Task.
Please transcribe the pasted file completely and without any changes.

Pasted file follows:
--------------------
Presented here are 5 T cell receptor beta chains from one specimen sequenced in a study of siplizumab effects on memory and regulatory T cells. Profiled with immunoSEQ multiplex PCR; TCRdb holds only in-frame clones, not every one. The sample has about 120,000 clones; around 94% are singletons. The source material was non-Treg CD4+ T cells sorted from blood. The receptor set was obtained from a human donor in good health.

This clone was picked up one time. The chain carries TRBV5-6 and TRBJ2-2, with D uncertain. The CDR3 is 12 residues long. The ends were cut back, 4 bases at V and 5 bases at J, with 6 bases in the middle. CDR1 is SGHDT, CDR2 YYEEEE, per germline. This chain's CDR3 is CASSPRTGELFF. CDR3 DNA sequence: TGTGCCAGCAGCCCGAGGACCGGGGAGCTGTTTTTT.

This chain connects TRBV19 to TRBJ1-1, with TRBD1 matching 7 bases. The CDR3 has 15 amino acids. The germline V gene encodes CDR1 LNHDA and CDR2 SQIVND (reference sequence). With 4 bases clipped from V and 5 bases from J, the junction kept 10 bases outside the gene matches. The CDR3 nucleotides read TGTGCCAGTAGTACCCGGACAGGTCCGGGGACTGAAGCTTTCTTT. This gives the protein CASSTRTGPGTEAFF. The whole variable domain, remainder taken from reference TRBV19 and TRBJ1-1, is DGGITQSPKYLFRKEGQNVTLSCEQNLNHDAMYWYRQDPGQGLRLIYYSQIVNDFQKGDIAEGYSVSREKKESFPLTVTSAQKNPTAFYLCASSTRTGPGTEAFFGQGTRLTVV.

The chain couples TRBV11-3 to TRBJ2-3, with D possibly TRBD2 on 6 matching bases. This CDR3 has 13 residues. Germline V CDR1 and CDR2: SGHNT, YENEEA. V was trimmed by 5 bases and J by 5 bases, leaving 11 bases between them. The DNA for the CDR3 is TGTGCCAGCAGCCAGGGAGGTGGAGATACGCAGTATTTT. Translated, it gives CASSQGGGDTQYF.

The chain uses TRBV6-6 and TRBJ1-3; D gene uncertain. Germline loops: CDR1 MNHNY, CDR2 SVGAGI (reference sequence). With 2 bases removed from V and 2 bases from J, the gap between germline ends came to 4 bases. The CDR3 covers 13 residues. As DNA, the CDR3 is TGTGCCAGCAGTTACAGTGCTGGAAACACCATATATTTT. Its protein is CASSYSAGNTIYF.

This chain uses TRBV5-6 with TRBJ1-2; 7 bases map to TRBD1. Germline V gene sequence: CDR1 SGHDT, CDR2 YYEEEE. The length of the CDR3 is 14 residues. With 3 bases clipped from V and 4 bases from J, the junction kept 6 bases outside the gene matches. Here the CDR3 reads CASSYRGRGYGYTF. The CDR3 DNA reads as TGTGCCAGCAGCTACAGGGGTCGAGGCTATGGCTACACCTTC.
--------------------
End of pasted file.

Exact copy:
Presented here are 5 T cell receptor beta chains from one specimen sequenced in a study of siplizumab effects on memory and regulatory T cells. Profiled with immunoSEQ multiplex PCR; TCRdb holds only in-frame clones, not every one. The sample has about 120,000 clones; around 94% are singletons. The source material was non-Treg CD4+ T cells sorted from blood. The receptor set was obtained from a human donor in good health.

This clone was picked up one time. The chain carries TRBV5-6 and TRBJ2-2, with D uncertain. The CDR3 is 12 residues long. The ends were cut back, 4 bases at V and 5 bases at J, with 6 bases in the middle. CDR1 is SGHDT, CDR2 YYEEEE, per germline. This chain's CDR3 is CASSPRTGELFF. CDR3 DNA sequence: TGTGCCAGCAGCCCGAGGACCGGGGAGCTGTTTTTT.

This chain connects TRBV19 to TRBJ1-1, with TRBD1 matching 7 bases. The CDR3 has 15 amino acids. The germline V gene encodes CDR1 LNHDA and CDR2 SQIVND (reference sequence). With 4 bases clipped from V and 5 bases from J, the junction kept 10 bases outside the gene matches. The CDR3 nucleotides read TGTGCCAGTAGTACCCGGACAGGTCCGGGGACTGAAGCTTTCTTT. This gives the protein CASSTRTGPGTEAFF. The whole variable domain, remainder taken from reference TRBV19 and TRBJ1-1, is DGGITQSPKYLFRKEGQNVTLSCEQNLNHDAMYWYRQDPGQGLRLIYYSQIVNDFQKGDIAEGYSVSREKKESFPLTVTSAQKNPTAFYLCASSTRTGPGTEAFFGQGTRLTVV.

The chain couples TRBV11-3 to TRBJ2-3, with D possibly TRBD2 on 6 matching bases. This CDR3 has 13 residues. Germline V CDR1 and CDR2: SGHNT, YENEEA. V was trimmed by 5 bases and J by 5 bases, leaving 11 bases between them. The DNA for the CDR3 is TGTGCCAGCAGCCAGGGAGGTGGAGATACGCAGTATTTT. Translated, it gives CASSQGGGDTQYF.

The chain uses TRBV6-6 and TRBJ1-3; D gene uncertain. Germline loops: CDR1 MNHNY, CDR2 SVGAGI (reference sequence). With 2 bases removed from V and 2 bases from J, the gap between germline ends came to 4 bases. The CDR3 covers 13 residues. As DNA, the CDR3 is TGTGCCAGCAGTTACAGTGCTGGAAACACCATATATTTT. Its protein is CASSYSAGNTIYF.

This chain uses TRBV5-6 with TRBJ1-2; 7 bases map to TRBD1. Germline V gene sequence: CDR1 SGHDT, CDR2 YYEEEE. The length of the CDR3 is 14 residues. With 3 bases clipped from V and 4 bases from J, the junction kept 6 bases outside the gene matches. Here the CDR3 reads CASSYRGRGYGYTF. The CDR3 DNA reads as TGTGCCAGCAGCTACAGGGGTCGAGGCTATGGCTACACCTTC.